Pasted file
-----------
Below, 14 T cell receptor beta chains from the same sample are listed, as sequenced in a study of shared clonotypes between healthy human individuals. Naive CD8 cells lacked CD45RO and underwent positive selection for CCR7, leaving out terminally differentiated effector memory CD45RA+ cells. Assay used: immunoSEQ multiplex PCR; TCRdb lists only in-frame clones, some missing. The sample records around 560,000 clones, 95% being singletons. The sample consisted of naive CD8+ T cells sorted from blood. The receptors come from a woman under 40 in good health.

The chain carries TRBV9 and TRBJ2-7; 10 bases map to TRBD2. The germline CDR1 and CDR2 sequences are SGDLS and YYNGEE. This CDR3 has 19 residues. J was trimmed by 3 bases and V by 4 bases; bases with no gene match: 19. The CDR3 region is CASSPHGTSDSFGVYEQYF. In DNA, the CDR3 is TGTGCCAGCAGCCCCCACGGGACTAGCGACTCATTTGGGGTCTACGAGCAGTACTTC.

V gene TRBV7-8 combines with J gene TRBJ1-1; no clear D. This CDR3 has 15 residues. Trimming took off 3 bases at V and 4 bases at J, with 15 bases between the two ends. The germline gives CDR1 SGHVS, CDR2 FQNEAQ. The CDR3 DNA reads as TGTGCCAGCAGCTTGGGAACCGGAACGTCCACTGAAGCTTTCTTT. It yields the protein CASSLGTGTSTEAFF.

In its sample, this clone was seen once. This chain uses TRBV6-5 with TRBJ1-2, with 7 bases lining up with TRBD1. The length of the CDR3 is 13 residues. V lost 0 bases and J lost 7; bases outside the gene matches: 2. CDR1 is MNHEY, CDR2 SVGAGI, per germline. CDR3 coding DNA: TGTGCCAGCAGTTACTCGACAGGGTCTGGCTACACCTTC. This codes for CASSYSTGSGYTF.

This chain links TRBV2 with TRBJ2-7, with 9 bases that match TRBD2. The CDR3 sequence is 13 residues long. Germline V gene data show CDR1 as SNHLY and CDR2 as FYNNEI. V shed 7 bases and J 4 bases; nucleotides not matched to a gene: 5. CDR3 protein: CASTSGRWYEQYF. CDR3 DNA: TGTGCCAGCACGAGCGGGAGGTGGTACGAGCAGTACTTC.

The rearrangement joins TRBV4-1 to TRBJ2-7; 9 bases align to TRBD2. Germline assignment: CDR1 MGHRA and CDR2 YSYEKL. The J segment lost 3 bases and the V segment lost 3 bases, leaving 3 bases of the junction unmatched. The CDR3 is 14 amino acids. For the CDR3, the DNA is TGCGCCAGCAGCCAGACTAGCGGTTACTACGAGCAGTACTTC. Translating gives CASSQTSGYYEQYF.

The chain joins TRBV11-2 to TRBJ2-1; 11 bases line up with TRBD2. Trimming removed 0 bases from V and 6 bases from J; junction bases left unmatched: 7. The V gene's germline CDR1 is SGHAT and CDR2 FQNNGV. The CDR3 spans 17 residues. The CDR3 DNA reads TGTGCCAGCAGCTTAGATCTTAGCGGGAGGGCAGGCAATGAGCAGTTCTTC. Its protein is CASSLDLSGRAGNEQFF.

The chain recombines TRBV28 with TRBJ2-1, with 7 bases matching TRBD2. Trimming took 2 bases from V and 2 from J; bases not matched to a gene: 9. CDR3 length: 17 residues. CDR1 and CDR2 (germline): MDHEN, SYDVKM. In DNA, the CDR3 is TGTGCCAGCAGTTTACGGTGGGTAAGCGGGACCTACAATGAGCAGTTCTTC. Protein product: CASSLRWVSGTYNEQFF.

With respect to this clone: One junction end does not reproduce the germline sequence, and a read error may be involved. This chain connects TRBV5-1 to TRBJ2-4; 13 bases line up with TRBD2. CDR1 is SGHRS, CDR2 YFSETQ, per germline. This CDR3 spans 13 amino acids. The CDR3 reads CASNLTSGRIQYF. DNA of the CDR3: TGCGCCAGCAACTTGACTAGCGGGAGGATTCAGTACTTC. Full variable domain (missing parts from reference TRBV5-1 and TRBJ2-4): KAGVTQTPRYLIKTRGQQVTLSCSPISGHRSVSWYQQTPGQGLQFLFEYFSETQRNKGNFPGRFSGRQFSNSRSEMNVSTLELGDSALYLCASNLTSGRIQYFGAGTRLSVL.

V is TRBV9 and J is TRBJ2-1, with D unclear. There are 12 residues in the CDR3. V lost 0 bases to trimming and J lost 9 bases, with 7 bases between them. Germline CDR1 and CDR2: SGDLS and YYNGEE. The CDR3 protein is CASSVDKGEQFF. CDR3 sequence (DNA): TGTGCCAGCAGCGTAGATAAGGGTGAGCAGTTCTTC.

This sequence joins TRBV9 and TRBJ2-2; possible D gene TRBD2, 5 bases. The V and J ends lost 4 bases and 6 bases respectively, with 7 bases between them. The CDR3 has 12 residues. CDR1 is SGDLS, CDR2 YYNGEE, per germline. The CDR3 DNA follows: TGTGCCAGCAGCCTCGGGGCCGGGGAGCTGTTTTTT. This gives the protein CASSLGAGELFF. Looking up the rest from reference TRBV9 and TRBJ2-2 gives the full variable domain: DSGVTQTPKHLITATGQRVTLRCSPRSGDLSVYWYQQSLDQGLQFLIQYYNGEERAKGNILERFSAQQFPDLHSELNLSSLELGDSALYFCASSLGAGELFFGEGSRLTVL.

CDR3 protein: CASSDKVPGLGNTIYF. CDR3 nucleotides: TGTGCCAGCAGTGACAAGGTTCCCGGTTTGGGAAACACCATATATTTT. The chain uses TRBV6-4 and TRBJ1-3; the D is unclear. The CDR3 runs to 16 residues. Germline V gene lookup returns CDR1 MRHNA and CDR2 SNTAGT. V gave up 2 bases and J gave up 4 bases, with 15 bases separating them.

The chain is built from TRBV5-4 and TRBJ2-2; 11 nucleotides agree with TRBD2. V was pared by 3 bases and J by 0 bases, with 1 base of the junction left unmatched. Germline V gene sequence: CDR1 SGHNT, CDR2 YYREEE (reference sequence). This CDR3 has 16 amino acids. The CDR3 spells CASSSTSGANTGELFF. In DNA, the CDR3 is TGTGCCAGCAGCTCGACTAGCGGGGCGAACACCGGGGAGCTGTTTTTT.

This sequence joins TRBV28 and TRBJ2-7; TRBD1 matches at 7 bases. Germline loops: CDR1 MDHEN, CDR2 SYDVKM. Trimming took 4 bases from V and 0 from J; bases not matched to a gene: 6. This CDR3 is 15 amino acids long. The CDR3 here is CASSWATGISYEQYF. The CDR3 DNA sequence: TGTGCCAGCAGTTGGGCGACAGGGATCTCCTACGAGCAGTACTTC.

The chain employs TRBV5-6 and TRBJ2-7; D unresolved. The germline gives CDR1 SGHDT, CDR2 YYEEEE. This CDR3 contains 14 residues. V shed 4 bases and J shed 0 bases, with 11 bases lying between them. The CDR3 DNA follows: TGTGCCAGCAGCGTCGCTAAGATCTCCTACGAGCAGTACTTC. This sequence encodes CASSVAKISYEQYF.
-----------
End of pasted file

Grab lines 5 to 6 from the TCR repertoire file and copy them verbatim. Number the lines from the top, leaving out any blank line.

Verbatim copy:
This chain links TRBV2 with TRBJ2-7, with 9 bases that match TRBD2. The CDR3 sequence is 13 residues long. Germline V gene data show CDR1 as SNHLY and CDR2 as FYNNEI. V shed 7 bases and J 4 bases; nucleotides not matched to a gene: 5. CDR3 protein: CASTSGRWYEQYF. CDR3 DNA: TGTGCCAGCACGAGCGGGAGGTGGTACGAGCAGTACTTC.

The rearrangement joins TRBV4-1 to TRBJ2-7; 9 bases align to TRBD2. Germline assignment: CDR1 MGHRA and CDR2 YSYEKL. The J segment lost 3 bases and the V segment lost 3 bases, leaving 3 bases of the junction unmatched. The CDR3 is 14 amino acids. For the CDR3, the DNA is TGCGCCAGCAGCCAGACTAGCGGTTACTACGAGCAGTACTTC. Translating gives CASSQTSGYYEQYF.